New Delhi: Telangana has the highest share of women judges at 46.2 per cent and Jharkhand the lowest at 12.1 per cent in subordinate courts, while five states did not have a single woman judge in their high courts as of August 2020, according to a report.
The second edition of the India Justice Report said that on average, the share of women judges in the High Courts increased marginally from 11 per cent to 13 per cent, while in subordinate courts it increased from 28 per cent to 30 per cent.
“Nevertheless, over a two-year period, 12 High Courts and 27 subordinate courts improved their share of women judges. This means that while one in three judges in the subordinate courts is a woman, in the High Courts, only one in nine judges is a woman.
“The glass ceiling remains intact. Illustratively, at 72 per cent, Goa had the largest share of women in their subordinate courts. This drops to 13 per cent in the High Court. The biggest improvements in gender diversity in High Courts took place in Jammu and Kashmir (15 percentage points), Chhattisgarh (14 percentage points), and Himachal Pradesh (11 percentage points),” the report said adding that none of the three states had a women judge.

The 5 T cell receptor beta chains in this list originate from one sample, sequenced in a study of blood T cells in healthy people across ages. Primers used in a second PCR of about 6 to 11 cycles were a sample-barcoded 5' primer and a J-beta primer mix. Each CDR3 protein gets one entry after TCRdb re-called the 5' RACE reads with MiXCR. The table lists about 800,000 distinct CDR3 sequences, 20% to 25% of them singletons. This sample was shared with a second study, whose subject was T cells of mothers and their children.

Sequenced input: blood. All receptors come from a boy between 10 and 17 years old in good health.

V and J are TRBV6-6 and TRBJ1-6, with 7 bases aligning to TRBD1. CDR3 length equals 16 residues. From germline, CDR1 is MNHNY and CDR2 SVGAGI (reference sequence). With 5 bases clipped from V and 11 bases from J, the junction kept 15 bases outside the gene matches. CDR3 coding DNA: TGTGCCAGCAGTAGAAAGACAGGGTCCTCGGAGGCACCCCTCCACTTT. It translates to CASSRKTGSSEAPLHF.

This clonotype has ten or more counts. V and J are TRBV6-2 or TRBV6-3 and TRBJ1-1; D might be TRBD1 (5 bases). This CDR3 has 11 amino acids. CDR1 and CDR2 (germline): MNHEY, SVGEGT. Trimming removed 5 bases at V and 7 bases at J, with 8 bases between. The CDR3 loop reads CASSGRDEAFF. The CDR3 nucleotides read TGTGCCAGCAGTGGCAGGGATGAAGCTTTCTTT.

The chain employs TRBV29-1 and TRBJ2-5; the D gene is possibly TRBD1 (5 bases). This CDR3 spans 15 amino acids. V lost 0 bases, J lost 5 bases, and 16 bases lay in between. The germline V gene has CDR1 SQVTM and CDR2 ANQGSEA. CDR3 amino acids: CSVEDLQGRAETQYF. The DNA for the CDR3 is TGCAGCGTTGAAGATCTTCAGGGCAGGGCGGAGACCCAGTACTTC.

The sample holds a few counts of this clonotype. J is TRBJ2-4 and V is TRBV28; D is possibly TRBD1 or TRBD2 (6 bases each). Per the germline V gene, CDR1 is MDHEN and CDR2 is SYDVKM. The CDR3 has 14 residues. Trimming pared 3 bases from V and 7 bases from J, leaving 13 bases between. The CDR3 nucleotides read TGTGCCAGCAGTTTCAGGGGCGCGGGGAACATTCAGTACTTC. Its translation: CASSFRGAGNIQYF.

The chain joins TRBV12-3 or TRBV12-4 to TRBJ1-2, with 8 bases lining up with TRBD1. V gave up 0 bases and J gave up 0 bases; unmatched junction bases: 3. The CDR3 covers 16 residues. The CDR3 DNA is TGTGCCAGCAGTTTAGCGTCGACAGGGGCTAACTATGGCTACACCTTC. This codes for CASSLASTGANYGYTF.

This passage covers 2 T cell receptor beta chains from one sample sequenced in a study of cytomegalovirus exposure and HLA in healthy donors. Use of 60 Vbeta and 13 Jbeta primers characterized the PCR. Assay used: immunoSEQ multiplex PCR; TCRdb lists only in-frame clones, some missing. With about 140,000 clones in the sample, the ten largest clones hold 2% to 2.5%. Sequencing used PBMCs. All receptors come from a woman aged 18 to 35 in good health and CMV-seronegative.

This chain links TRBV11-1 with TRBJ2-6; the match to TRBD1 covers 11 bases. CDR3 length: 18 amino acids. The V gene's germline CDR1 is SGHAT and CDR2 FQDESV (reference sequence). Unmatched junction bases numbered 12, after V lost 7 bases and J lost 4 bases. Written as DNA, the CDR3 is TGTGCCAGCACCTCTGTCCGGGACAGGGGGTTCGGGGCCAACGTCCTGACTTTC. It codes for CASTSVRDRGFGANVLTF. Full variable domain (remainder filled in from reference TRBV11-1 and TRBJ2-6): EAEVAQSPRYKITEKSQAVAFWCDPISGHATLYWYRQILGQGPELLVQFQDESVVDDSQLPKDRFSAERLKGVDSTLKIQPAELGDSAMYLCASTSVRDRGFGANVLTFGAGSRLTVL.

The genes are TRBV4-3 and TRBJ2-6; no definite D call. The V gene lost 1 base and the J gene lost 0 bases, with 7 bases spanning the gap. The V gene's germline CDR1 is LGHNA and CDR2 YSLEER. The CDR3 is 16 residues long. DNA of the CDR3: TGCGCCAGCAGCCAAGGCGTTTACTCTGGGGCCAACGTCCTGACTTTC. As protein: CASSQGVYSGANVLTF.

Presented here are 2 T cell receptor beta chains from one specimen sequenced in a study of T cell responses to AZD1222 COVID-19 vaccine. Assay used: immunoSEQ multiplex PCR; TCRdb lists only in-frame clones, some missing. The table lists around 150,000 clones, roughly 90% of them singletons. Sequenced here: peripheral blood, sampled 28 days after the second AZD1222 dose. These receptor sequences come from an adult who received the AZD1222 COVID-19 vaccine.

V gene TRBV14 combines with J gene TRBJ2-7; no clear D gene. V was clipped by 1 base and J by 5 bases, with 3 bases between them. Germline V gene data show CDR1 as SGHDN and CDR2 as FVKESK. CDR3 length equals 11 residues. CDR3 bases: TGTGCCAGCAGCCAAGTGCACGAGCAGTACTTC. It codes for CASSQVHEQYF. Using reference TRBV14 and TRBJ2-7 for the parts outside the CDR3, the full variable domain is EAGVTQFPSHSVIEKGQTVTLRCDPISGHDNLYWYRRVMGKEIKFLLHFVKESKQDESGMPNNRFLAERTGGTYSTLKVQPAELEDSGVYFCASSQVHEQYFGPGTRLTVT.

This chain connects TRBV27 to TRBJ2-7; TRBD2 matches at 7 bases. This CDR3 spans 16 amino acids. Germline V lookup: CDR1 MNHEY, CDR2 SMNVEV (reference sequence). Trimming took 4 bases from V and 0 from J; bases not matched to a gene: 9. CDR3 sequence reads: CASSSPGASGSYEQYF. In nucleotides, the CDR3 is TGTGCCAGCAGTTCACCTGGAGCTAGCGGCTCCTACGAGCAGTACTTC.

The Tata Trust report said the largest fall of 6.3 percentage points was in Bihar, which, as of August 2020, has no woman High Court judge.
“Since 2018, the high courts of Manipur, Meghalaya, Tripura and Uttarakhand also continue to have no women judges. Data of 18 large and mid-sized states, and seven small states was taken for the Tata Trust report,” it said.
The share of women judges at subordinate courts in Goa is 72 per cent and in Meghalaya, 50 per cent the highest among small states.
The report also said that persisting vacancies, strained budgets, inadequate infrastructure combined with the continuous inflow of cases inevitably impacts pendency and disposal of cases.
The report, in order to assess the capacity of states to deliver justice, looked at data indicators from the four pillars judiciary, police, prisons and legal aid.
The ranking is based on quantitative measurements of budgets, human resources, infrastructure, workload, diversity across police, judiciary, prisons and legal aid in 18 large and medium-sized states with a population of over 1 crore and 7 small states.
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